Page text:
In December, I took a course in which we attempted to implement the Raft algorithm from this paper. Parts 1-5 of this series share insights from the course. From now on, I’m guiding you through my continued work implementing Raft “for fun” (I know. I don’t understand me, either).
In the previous post, we calmed down and started structuring our code.
Now, It’s time to get log replication to work in a more sophisticated fashion.
Because right now, there’s a glaring hole in it.
Suppose I start up two servers and I start a client to tell one of them to
set a 1,
set b 2. Then I start a different client to tell the other one
get b…just to make sure that those values aren’t set on the second server before I attempt to replicate logs from the first to the second server. Here’s what I’m going to get:
The first server thinks the second server is up to date because these two logs have the same length:
We can fix this particular issue by only persisting writes, not reads (this commit):
That will save us for now, provided that we never have to deal with a network partition.
Suppose, though, that we did have to deal with a network partition, such that two servers could each receive different
delete commands from clients. When the partition is eliminated, how would these servers adjudicate whose logs to keep?
It’s time to start talking about leaders, followers, and terms. Which means, for perhaps the first time in this series, looking at what the Raft paper actually says about this.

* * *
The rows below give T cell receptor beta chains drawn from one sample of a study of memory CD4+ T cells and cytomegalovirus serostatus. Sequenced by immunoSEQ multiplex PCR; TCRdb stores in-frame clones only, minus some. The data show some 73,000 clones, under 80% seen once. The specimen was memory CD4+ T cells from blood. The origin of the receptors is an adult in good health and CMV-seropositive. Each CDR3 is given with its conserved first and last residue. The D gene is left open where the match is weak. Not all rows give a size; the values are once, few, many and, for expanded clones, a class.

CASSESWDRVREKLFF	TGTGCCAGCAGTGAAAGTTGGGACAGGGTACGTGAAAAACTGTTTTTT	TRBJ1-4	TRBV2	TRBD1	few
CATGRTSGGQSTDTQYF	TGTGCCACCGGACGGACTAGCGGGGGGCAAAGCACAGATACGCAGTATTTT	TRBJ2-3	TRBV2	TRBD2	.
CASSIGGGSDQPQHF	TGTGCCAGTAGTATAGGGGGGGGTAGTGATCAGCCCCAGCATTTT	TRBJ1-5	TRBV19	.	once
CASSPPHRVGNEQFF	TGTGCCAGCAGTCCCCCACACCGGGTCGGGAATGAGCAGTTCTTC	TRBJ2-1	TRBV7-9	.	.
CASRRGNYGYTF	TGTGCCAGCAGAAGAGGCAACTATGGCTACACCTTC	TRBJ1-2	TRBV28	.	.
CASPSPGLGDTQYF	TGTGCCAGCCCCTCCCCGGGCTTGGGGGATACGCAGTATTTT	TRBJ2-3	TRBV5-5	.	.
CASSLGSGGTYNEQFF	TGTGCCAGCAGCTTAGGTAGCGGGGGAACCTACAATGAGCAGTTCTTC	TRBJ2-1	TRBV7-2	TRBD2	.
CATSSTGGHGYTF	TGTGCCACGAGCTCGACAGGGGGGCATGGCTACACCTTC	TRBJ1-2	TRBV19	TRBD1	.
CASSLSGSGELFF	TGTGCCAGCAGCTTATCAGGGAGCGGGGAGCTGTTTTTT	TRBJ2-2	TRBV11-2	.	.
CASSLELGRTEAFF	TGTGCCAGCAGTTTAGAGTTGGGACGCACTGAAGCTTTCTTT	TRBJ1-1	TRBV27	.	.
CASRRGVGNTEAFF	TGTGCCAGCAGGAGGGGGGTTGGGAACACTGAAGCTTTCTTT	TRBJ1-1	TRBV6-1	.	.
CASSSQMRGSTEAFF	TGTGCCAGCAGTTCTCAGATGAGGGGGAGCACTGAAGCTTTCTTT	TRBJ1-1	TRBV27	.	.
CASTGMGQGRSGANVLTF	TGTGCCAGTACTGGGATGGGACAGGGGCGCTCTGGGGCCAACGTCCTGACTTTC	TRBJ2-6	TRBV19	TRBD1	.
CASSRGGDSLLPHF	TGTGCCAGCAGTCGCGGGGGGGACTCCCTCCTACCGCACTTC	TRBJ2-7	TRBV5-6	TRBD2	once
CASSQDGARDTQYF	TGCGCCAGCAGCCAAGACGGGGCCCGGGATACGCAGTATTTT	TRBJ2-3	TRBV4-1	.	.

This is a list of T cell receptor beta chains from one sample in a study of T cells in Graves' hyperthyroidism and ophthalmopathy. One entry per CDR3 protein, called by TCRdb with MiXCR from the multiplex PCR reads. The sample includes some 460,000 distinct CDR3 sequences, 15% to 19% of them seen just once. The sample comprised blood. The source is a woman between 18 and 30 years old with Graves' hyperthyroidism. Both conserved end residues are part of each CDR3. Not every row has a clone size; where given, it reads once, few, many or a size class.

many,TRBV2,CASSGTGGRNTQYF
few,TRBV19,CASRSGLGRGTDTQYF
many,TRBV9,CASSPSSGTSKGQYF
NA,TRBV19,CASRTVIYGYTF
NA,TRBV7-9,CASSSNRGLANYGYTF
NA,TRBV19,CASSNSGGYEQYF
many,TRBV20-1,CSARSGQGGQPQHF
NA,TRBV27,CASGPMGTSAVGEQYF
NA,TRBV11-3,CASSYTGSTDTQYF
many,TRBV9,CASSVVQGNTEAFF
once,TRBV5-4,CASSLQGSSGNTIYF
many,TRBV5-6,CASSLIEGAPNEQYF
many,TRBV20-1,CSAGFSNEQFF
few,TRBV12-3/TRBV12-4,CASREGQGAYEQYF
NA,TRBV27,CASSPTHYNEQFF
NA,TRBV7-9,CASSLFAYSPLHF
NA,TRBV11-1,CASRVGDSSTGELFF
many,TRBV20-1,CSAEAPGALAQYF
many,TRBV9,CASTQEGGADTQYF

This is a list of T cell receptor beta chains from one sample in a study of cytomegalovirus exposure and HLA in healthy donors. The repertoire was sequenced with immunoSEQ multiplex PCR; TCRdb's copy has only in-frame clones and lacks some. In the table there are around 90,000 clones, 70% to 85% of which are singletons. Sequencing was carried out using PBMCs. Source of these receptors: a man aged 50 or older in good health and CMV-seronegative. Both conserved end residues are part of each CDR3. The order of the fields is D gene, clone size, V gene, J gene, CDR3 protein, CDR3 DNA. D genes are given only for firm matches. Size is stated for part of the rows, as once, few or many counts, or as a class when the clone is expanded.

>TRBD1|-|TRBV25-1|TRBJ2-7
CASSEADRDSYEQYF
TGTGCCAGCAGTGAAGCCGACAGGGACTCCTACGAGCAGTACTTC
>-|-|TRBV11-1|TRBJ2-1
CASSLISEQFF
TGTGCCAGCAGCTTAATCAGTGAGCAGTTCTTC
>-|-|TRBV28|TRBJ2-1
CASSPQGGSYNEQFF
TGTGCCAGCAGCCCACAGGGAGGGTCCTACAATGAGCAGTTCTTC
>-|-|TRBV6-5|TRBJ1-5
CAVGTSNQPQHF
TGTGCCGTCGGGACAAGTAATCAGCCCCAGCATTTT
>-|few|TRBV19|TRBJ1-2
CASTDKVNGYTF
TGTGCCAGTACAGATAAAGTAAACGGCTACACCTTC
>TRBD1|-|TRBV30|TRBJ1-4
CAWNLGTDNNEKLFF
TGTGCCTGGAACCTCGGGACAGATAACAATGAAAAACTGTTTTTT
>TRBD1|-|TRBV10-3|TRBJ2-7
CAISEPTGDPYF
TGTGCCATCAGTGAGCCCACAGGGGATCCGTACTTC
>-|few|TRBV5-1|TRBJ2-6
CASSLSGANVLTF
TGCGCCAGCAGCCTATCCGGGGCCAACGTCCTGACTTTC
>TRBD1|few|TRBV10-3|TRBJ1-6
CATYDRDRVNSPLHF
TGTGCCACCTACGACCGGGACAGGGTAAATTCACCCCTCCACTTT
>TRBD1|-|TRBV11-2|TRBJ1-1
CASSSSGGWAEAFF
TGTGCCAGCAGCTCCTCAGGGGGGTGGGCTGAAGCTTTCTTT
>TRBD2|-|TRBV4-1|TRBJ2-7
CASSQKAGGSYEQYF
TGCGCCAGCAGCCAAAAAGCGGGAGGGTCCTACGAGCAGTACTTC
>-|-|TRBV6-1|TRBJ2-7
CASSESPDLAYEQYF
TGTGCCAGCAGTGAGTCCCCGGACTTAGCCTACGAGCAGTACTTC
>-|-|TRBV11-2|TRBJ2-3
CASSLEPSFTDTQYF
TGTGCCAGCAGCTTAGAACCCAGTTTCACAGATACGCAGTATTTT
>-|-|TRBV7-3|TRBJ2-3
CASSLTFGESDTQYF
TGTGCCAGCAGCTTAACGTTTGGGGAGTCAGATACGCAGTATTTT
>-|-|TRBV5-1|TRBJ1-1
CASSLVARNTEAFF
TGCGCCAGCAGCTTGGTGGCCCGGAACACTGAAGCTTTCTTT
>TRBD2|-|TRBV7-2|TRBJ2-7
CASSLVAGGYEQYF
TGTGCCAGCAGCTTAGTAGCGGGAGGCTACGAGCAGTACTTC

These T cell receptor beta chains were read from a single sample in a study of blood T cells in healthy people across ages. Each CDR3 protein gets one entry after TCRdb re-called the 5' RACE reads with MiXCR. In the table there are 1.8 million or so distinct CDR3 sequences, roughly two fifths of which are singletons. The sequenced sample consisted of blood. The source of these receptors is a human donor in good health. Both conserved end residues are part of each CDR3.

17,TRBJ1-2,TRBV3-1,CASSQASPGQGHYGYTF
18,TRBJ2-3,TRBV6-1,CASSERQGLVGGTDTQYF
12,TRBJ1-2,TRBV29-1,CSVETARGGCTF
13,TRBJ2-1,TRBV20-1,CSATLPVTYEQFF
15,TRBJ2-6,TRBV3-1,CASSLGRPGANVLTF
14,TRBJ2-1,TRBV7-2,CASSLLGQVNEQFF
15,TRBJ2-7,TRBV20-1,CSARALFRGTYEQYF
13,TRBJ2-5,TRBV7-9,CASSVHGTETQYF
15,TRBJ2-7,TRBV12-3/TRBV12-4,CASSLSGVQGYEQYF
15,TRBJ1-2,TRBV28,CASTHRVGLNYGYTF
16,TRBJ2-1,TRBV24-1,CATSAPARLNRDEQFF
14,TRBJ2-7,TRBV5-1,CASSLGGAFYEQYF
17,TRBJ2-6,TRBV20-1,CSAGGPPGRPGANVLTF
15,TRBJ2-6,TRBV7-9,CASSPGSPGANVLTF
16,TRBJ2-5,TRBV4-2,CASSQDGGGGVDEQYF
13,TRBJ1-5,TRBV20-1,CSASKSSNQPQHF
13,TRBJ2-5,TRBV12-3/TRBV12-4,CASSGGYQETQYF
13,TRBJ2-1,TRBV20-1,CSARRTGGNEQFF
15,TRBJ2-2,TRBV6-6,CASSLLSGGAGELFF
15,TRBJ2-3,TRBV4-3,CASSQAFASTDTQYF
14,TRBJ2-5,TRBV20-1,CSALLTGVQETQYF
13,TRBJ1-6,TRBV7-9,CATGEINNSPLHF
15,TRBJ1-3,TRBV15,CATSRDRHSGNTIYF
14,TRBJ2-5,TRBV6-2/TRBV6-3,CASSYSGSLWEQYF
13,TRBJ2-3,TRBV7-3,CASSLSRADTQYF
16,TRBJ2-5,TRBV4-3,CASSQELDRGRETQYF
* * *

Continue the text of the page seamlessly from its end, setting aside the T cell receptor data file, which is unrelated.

The Job of the Lead Server
Think of Raft as a sledding rig and the servers as sled dogs.
One dog acts as the leader. This dog is responsible for taking commands from the driver and guiding the other dogs to navigate the terrain. In raft, one server takes charge of receiving requests from clients and sending updated log information to the other servers. If a client tries to contact a server that is not the leader, that server responds by telling the client who is the leader.
Any of the servers could, theoretically, lead the pack. The one that is currently leading the pack needs a way to assert that it is still up and leading. It does that by sending periodic messages (referred to in the Raft paper as the “heartbeat”).
If another server waits a while and doesn’t hear from the leader, it sends out a message to all servers to call a leader election. This election will result in another server becoming the leader. It will also result in each online server incrementing its term, an integer that keeps track of how many times there has been a change in leadership.
Instead of determining which of two logs is more up-to-date by comparing their length, Raft prescribes comparing these term numbers. It says:
Raft determines which of two logs is more up-to-date by comparing the index and term of the last entries in the logs. If the logs have last entries with different terms, then the log with the later term is more up-to-date. If the logs end with the same term, then whichever log is longer is more up-to-date.
If the last term of one log is